A tactical cadence
corresponds to short-term OKRs, supported by the teams. They are quarterly. It allows for shorter review cycles and helps teams easily change direction if tactics don't favor strategic OKRs.
A follow-up cadence
allows regular checks to track current results, every week. Key results metrics are established at the start of the quarter and will be used for OKR tracking.
You can also customize your rhythm according to your needs. For example, Spotify has its own OKR called Spotify Rhythm which has a 6-month strategic rhythm and a 6-week tactical rhythm.
The characteristics of an OKR
Characteristics of objectives
Each objective must be time-bound. If you set OKRs on a quarterly basis, the deadline is usually the end of a quarter. This encourages concentration. You can quickly identify what works and what doesn't, and make the necessary adjustments.
Objectives should be tracked weekly and teams should have regular weekly meetings to track progress. Also, employees must plan "feedback loops" to exchange and comment on each other's work. This promotes collaboration between them by helping each other to fulfill their commitments by sharing the necessary resources and expertise.
Inspiring and straightforward
Some people in your company are motivated by numbers. Others need a more inspiring objective. Use language as a simple way to make your objectives more inspiring. You can use words like successful, awesome, best, etc.
You should also avoid the specific language of certain positions or certain teams and keep the descriptions as short as possible.
Characteristics of key results
Key results that don't take us out of our comfort zone are not ambitious enough. However, they should not discourage teams. Good OKRs motivate them to rethink the way they work, to ask the right questions, and to discuss “sensitive” subjects.
The key results of a team should be focused and clearly defined. They must be specific and time-bound, in order to remove any doubt.
Key results should always be able to be influenced. Writing 10 blog posts is a bad key result, it's something you do. Getting 1000 views on a blog post is a good key result because you cannot control it but you can influence it.
Characteristics of initiatives
An initiative must always be specific. Its purpose must be clearly defined and the owner of the initiative (responsible for carrying out the initiative) must know what to do. It cannot be as vague as an objective. An initiative must therefore contain precise and clear verbs (example: establish, write, etc.).
It is necessary to have full control over initiatives in order to be able to carry them out. This means that there should be no strong connection to anything or to anyone. It also means that we can be held responsible for not carrying out these initiatives properly.
Key results, OKR example:
To help you better understand the use of OKRs let’s discuss an example:
To become the ultimate blog to launch your freelance activity. As a reminder, an objective must be ambitious and inspiring.
We have defined three key results (you should determine three to four key results):
- Obtain 30,000 monthly freelance visitors thanks to SEO (in three months)
- That 50% of the people who fill out a form on the site are freelancers (in five months)
- Obtain 3 press publications about the blog (in six months)
Again, remember that key results will help you achieve your goal. They must be specific, in terms of time and measures. It’s something you cannot control but you can influence.
The third and final step when setting up an OKR is initiatives. Initiatives are tasks (to be carried out alone or with others) or assumptions that allow you to influence a key result. We have therefore chosen an initiative for each of our key results:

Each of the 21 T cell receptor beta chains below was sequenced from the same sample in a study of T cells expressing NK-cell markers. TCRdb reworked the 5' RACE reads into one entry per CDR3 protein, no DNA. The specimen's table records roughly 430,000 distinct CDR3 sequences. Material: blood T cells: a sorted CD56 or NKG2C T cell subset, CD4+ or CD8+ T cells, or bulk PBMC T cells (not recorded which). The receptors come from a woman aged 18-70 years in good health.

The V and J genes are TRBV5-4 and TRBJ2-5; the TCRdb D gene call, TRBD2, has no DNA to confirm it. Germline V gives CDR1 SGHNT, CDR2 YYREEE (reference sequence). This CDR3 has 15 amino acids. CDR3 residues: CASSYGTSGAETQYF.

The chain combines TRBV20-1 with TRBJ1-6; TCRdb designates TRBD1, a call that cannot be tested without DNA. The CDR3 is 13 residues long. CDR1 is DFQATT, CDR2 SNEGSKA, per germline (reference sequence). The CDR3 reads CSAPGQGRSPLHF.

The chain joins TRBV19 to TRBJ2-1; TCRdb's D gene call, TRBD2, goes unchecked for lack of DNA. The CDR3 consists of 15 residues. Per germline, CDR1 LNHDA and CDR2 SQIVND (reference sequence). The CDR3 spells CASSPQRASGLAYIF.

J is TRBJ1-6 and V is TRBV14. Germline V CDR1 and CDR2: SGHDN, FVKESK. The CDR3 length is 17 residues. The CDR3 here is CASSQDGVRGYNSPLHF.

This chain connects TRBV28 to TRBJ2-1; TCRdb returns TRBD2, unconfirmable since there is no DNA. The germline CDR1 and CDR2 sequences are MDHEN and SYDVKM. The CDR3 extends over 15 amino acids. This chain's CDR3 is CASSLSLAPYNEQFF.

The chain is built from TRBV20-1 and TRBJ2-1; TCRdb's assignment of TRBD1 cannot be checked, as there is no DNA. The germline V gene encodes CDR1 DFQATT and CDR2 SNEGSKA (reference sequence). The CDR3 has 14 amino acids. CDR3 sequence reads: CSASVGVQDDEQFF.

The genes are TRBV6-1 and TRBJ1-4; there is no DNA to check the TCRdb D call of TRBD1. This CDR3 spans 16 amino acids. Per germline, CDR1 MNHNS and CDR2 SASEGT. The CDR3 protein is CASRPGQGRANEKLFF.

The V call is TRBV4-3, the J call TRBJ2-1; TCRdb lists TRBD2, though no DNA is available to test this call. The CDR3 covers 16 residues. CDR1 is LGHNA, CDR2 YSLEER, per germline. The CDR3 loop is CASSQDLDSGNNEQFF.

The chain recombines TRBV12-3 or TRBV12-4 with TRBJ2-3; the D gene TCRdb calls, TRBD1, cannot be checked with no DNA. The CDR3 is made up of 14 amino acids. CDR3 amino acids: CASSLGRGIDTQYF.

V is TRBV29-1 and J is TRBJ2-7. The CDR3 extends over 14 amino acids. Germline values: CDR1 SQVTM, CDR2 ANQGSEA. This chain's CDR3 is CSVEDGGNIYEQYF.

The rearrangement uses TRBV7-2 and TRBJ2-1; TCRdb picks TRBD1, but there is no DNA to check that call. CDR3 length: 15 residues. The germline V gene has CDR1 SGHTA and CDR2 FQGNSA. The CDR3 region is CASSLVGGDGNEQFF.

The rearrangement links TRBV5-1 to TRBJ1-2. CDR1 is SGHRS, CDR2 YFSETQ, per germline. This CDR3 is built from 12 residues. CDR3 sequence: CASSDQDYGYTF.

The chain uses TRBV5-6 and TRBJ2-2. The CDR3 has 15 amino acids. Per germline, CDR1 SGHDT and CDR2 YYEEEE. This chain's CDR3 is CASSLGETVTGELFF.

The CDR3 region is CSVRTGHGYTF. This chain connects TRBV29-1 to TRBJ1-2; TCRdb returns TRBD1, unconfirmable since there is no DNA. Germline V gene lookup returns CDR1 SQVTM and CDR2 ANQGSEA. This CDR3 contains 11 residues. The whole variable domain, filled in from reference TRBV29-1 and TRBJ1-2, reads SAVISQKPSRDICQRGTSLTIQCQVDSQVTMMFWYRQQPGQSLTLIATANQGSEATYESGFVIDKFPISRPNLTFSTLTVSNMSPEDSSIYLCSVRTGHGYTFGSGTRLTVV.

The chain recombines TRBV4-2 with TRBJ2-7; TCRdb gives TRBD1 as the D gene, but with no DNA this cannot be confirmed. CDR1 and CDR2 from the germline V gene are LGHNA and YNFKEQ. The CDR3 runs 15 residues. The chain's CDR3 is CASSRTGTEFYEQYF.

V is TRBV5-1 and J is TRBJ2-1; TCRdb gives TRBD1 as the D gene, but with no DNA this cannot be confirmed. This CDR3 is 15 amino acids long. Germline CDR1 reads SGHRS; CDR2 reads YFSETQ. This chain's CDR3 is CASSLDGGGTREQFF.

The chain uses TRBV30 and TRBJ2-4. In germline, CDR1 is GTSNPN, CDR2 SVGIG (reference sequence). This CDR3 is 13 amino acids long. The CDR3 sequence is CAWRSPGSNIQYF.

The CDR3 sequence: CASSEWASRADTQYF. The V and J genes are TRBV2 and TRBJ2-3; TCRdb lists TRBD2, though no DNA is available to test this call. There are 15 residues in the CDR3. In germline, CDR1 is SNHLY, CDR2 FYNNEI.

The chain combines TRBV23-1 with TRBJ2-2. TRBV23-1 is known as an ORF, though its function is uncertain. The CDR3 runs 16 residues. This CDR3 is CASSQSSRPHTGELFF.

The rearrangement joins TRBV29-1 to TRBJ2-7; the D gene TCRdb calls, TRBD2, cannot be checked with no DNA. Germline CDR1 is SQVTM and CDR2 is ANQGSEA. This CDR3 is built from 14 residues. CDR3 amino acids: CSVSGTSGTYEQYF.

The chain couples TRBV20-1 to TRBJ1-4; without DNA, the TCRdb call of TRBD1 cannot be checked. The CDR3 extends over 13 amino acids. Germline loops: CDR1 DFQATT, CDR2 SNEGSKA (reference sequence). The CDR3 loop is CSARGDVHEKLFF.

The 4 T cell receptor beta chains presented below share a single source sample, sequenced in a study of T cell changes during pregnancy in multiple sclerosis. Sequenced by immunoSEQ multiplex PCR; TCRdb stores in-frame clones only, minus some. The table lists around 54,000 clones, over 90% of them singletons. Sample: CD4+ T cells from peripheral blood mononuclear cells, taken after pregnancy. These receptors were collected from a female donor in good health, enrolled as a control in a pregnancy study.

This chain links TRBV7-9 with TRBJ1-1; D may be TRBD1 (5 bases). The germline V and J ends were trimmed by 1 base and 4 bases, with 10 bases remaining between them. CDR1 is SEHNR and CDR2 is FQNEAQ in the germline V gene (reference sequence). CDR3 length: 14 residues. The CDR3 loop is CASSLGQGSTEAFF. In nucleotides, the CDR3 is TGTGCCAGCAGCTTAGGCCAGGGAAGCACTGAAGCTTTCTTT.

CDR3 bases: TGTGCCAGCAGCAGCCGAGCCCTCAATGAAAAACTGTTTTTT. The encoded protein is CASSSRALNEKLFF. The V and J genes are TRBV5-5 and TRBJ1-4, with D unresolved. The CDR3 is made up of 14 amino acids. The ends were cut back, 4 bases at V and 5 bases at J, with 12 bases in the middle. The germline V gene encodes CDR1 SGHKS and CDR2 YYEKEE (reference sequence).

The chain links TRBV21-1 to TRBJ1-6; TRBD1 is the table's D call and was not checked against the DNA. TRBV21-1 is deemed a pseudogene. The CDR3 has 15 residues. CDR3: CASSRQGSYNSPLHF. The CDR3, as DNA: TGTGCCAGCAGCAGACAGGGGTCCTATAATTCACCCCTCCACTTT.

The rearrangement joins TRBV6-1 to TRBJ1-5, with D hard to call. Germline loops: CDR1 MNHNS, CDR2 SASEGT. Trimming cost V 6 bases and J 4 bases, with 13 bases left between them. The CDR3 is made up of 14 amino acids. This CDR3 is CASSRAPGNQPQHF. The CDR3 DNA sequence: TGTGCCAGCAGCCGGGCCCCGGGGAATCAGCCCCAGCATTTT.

- create a semantic cocoon dedicated to freelancers on our blog (get 30,000 freelance visitors monthly)
- create valuable content downloadable on the website (50% of people who fill out a form on the site are freelancers)
- create and send a press release (get 3 press publications about the blog)
Leverage OKR Tools to improve outcomes
Now that you know what OKRs are, you probably want to implement them in your company. But it can be intimidating: Where to start? How can I measure my progress? Is it worth the extra work?
OKRs need to be simple and increase your productivity - not waste your time. A good way to get started and to get the most of the framework is to use OKR tools.
There are a lot of OKR tools, and we encourage you to do your own research, but here are some we recommend:
- CultureAmp –to identify goals
- Koan – to keep OKRs transparent
- Weekdone – to Track Goals (Status Reporting)
- Timely – to measure team performance
- Perdoo – to set OKRs
- Peoplegoal – to score OKRs
- Engagedly – for OKR inspiration
The more you grow, the more you’ll use OKR. You will get to a point where spreadsheets and dashboards aren’t efficient enough. This is when an OKR software can help.
If you already are using some of the tools we mentioned above you may not need additional software help.
An OKR Software is a tool used to develop strategies and process objectives You can think of a OKR software as an online goal tracker.
There are lots of OKR Software that fill different sets of needs. Every company is different, so find the right one for you!
To save you some time we compiled a list of the 7 best OKR Software:
Bonus: 5 common OKR pitfalls to avoid
# 1 Too often thought of as an administrative tool for organizing the tasks to be accomplished within the company.
# 2 Do not link OKRs and employee performance reviews. The performance of an employee is also measured on behavior, cooperation, initiative, etc.
# 3 Remember to communicate your objectives clearly. Everyone should know what the objectives of the company are.
# 4 The "top-down" method should be avoided when defining your OKRs. Let your teams define their own objectives. From there you can push them outside of their comfort zone without alienating them.
# 5 The difference between OKR and KPI: KPIs are Indicators measuring components of a process already underway. KPIs help monitor performance, identify problems and areas for improvement; OKRs help solve problems, improve processes, and drive innovation. You should use KPIs to measure your progress towards reaching your objectives.